Intravenous (IV) epoprostenol is the only prostacyclin to improve survival in WHO class III and IV patients in studies compared to supportive therapy alone.24-26 Patients receiving epoprostenol plus standard therapy had 1-, 3-, and 5-year survival rates of 87%, 63%, and 54%, respectively, compared to the historical control group of 77%, 41%, and 27% (P = .045).24,25 Similar results for survival were found in an observational study in NYHA class 3 and 4 PAH patients treated with epoprostenol and primary therapy.26 Epoprostenol has also been shown to improve functional capacity, quality of life, hemodynamic parameters, and survival with primary therapy compared to primary therapy alone.24-26 Epoprostenol is considered first-line therapy for WHO class III and IV. It is also the gold standard for end-stage PH.10 Epoprostenol, like other FDA-approved medications for PAH, must be obtained through a specialty pharmacy distribution program. Due to its short half-life, interrupting drug delivery may lead to rebound PH or death.16
Treprostinil, the second FDA-approved prostacyclin, offers IV, subcutaneous (SC), and inhaled formulations. Severe infusion site pain and paresthesias appeared to limit dose titration in studies and led to therapy discontinuation of the SC formulation.7 The IV formulation is useful in patients who do not tolerate the SC infusion. The IV and SC formulations are bioequivalent and are used in treating patients with NYHA class 2, 3, and 4 PAH.10 The inhalation treprostinil (Tyvaso) received FDA approval for PAH patients with NYHA class 3 symptoms only. Controlled studies demonstrated a mean 20-meter improvement in 6MW distance at 12 weeks when added to bosentan or sildenafil therapy.18 This formulation may be suited for an ambulatory patient intolerant of other PAH medications or in whom symptoms persist despite current therapy. All three formulations have shown an approximate 20-meter improvement in 6MW test. The SC and IV formulations are better studied and have demonstrated improvements in hemodynamic parameters and symptoms with dose increases.27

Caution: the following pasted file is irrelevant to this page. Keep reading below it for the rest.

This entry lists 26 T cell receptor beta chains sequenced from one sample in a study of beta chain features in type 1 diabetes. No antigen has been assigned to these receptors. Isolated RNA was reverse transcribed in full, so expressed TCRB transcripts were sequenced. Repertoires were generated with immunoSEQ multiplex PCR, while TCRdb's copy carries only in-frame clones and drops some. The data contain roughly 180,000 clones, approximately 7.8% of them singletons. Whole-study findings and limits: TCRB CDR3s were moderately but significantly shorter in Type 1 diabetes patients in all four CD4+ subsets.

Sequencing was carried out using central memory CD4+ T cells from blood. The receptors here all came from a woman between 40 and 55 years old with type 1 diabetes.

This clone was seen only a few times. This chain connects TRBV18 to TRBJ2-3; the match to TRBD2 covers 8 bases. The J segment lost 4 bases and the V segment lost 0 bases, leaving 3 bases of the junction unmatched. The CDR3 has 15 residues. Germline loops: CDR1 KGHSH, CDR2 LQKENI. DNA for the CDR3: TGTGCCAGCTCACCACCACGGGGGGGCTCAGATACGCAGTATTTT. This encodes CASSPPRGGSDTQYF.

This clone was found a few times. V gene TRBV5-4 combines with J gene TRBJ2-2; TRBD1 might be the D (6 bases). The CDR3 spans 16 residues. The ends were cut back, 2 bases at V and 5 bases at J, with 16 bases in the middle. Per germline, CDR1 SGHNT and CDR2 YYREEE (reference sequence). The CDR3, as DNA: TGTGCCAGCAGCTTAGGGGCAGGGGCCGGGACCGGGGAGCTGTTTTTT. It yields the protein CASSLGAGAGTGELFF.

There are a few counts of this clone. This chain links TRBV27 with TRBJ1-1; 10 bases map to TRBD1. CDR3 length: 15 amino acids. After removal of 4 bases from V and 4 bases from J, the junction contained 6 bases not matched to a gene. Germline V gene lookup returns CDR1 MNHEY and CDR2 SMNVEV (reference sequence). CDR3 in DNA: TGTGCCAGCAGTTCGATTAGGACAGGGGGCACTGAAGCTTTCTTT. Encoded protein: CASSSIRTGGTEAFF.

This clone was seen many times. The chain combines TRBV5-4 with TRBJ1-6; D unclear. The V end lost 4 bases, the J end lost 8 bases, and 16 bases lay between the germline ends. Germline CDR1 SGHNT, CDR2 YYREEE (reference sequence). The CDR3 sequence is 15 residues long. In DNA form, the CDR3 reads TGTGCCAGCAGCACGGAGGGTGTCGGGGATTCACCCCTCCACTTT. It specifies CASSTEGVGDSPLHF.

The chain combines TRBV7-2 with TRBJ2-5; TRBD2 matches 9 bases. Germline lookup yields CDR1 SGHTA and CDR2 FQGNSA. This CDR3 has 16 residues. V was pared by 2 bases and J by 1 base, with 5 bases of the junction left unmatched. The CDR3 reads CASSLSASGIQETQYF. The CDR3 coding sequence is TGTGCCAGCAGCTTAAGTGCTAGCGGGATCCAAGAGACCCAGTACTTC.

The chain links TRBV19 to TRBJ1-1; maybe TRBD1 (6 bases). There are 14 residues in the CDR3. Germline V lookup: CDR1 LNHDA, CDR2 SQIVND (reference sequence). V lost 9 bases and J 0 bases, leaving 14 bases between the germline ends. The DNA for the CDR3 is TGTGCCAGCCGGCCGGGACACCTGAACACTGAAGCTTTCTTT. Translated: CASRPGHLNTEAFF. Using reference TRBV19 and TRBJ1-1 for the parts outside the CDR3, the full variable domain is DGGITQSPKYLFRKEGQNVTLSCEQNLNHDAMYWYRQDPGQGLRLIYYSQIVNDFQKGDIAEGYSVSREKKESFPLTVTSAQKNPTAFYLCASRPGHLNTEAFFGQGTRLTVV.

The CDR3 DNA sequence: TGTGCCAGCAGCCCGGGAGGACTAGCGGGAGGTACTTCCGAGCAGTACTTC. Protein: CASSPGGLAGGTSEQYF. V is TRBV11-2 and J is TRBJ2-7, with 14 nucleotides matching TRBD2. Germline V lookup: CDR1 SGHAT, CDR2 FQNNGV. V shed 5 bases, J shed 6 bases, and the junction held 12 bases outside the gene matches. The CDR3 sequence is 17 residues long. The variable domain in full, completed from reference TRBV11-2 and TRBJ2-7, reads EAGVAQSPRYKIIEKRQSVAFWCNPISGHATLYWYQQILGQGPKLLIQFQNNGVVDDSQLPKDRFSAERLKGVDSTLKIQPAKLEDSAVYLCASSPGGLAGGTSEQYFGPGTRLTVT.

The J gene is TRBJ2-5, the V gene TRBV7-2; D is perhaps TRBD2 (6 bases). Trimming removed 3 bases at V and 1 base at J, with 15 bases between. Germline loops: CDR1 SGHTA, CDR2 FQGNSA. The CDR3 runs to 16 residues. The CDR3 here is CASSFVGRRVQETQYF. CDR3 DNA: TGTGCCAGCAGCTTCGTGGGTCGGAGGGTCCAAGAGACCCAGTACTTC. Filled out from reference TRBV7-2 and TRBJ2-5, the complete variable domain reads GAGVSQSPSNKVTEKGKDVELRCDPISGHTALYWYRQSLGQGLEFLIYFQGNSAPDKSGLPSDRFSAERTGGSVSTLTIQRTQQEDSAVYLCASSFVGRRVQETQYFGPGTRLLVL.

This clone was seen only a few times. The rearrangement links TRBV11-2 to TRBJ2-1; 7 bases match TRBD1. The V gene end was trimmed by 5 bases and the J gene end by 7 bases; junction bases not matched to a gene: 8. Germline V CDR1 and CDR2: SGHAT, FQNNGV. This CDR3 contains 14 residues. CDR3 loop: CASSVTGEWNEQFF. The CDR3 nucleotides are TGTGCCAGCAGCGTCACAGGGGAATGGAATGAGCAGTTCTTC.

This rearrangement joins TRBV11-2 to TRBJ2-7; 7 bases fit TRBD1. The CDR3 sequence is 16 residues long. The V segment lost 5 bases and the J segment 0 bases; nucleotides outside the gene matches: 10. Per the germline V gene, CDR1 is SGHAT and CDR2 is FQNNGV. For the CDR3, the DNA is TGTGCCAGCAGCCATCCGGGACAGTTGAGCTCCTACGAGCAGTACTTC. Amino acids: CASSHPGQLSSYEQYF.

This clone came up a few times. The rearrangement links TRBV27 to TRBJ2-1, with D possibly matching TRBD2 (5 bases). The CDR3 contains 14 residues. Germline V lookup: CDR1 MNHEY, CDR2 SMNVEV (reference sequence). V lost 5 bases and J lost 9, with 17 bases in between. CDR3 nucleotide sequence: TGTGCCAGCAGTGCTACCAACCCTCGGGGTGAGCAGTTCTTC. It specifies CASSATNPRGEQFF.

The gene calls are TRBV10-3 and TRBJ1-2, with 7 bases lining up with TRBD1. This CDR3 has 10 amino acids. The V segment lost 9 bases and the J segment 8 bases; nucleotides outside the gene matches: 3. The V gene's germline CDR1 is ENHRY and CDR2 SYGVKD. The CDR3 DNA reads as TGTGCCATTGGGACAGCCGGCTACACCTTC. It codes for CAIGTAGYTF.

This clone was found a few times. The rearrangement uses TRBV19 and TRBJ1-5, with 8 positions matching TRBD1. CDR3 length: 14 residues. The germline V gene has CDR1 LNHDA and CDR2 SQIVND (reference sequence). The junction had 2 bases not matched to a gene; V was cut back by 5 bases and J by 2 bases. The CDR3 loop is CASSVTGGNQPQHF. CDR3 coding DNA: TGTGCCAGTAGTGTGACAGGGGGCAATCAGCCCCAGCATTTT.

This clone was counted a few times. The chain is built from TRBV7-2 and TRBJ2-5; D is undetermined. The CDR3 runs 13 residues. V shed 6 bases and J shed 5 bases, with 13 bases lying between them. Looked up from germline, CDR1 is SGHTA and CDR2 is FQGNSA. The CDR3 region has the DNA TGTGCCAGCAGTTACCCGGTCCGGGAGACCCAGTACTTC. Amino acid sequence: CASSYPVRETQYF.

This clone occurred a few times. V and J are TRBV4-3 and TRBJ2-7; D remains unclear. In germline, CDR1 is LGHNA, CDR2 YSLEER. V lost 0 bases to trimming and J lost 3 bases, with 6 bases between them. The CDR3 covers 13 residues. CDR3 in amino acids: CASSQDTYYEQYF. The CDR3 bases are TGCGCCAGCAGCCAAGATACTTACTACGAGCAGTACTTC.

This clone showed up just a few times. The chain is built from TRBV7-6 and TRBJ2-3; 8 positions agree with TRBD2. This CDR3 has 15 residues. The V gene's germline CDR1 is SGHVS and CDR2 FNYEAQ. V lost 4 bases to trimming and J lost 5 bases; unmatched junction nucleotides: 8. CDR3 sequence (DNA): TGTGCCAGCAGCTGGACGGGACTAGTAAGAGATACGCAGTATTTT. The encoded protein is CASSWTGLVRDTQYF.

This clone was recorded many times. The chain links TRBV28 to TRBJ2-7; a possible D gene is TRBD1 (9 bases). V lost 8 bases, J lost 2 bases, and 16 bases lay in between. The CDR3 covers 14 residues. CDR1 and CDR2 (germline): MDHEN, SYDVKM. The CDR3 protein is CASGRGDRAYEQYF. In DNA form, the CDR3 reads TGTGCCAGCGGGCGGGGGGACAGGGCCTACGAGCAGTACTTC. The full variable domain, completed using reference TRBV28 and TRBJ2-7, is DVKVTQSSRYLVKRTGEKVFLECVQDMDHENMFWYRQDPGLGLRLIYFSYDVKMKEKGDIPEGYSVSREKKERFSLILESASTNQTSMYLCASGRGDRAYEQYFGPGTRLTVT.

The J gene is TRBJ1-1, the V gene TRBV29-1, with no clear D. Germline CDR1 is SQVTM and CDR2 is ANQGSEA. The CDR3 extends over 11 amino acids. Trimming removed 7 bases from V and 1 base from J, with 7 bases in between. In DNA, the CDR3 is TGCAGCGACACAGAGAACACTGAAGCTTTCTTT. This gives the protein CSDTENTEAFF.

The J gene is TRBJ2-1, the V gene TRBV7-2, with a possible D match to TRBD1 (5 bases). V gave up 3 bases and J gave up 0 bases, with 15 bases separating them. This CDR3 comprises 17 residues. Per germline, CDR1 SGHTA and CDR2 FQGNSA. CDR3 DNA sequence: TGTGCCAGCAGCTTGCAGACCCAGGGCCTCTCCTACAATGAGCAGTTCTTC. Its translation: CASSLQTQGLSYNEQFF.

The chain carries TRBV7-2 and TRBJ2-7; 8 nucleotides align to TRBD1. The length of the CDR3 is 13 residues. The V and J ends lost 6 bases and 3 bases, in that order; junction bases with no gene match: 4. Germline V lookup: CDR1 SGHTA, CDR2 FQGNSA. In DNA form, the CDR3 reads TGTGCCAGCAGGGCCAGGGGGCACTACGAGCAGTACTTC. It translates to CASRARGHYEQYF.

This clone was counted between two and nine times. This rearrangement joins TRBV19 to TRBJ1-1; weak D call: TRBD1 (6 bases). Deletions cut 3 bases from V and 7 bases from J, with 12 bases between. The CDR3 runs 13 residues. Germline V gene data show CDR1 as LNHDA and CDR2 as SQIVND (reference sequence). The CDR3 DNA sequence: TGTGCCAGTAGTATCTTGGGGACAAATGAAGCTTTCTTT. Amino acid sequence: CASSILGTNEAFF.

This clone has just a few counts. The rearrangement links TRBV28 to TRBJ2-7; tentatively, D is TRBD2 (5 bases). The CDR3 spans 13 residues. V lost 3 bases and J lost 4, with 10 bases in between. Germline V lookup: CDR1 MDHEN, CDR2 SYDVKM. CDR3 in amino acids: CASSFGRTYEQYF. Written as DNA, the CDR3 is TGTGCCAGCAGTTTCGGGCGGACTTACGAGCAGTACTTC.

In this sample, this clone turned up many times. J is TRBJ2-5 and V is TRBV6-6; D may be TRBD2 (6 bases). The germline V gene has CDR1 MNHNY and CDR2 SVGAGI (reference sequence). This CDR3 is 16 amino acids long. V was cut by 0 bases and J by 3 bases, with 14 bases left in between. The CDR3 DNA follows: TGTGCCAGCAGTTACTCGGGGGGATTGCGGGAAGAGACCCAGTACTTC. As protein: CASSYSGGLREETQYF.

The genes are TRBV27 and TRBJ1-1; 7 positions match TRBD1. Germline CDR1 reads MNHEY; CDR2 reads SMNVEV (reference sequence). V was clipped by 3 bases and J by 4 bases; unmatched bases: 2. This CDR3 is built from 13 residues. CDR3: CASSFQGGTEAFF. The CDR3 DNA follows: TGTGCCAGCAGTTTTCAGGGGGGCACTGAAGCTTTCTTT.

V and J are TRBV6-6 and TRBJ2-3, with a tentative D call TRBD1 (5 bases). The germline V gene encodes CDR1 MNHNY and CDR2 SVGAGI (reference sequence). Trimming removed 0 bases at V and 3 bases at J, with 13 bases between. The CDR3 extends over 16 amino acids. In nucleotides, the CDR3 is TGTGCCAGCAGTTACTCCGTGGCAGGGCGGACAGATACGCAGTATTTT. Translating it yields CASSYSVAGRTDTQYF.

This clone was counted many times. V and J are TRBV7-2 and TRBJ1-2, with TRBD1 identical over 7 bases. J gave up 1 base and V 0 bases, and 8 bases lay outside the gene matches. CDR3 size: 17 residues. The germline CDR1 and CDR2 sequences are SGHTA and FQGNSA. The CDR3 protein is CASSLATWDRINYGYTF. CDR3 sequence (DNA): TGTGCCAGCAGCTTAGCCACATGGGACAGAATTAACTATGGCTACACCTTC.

Gram-negative bacterial infections have been noted with IV treprostinil, as well as epoprostenol, due to the IV delivery method. Other side effects of treprostinil are similar to that of epoprostenol; however, the safety profile of treprostinil is more attractive than epoprostenol. Rebound PH is less likely to occur with interruptions in therapy or dysfunction of treprostinil delivery devices since it has a longer half-life than epoprostenol.16-18
Iloprost is an aerosolized prostacyclin analog approved for treating PAH Group 1 with NYHA functional class 3 or 4 symptoms.19,28 It is dosed 6 to 9 times per day. Iloprost efficacy appears to be limited and wanes over time. Based on the lack of strong efficacy data, iloprost may be reserved for patients who are unable or unwilling to take IV or SC PAH agents or in whom oral agents are not effective.6,8,9
Endothelin Receptor Antagonists (ERAs): Besides the prostacyclin pathway, the FDA has also approved the ERAs bosentan (Tracleer) and ambrisentan (Letairis) to promote vasodilation of pulmonary vascular smooth muscle cells (TABLE 4). Bosentan is an oral nonselective ERA indicated for PAH with WHO class II, III, and IV symptoms to improve exercise capacity and decrease clinical worsening of disease based on randomized, double-blind, placebo-controlled trials.29 A randomized, controlled bosentan trial was the first to define and demonstrate longer time to clinical worsening, defined as time to death, lung transplantation, PH hospitalization, lack of clinical improvement, or worsening leading to discontinuation of therapy, need for epoprostenol therapy, or atrial septostomy. (The definition may vary slightly in other studies.) Studies also showed improvement in functional class, cardiac index, PVR, and MPAP.29
Once-daily ambrisentan is an ETA receptor selective oral ERA. Receptor selectivity is thought to be more favorable promoting vasodilation. It is indicated for PAH patients with WHO class II and III symptoms to prolong time to clinical worsening and improve exercise capacity and hemodynamic parameters.30 Potential for interactions exist as ambrisentan and bosentan are metabolized by CYP2C9 and 3A4 pathways. Hematocrit must be monitored with both agents. Due to hepatotoxicity and teratogenicity, patients must enroll in a monitoring program with bosentan (Tracleer Access Program [TAP]), and ambrisentan has a special distribution protocol (Letairis Education and Access Program [LEAP]). Monthly pregnancy tests should also be obtained.20,21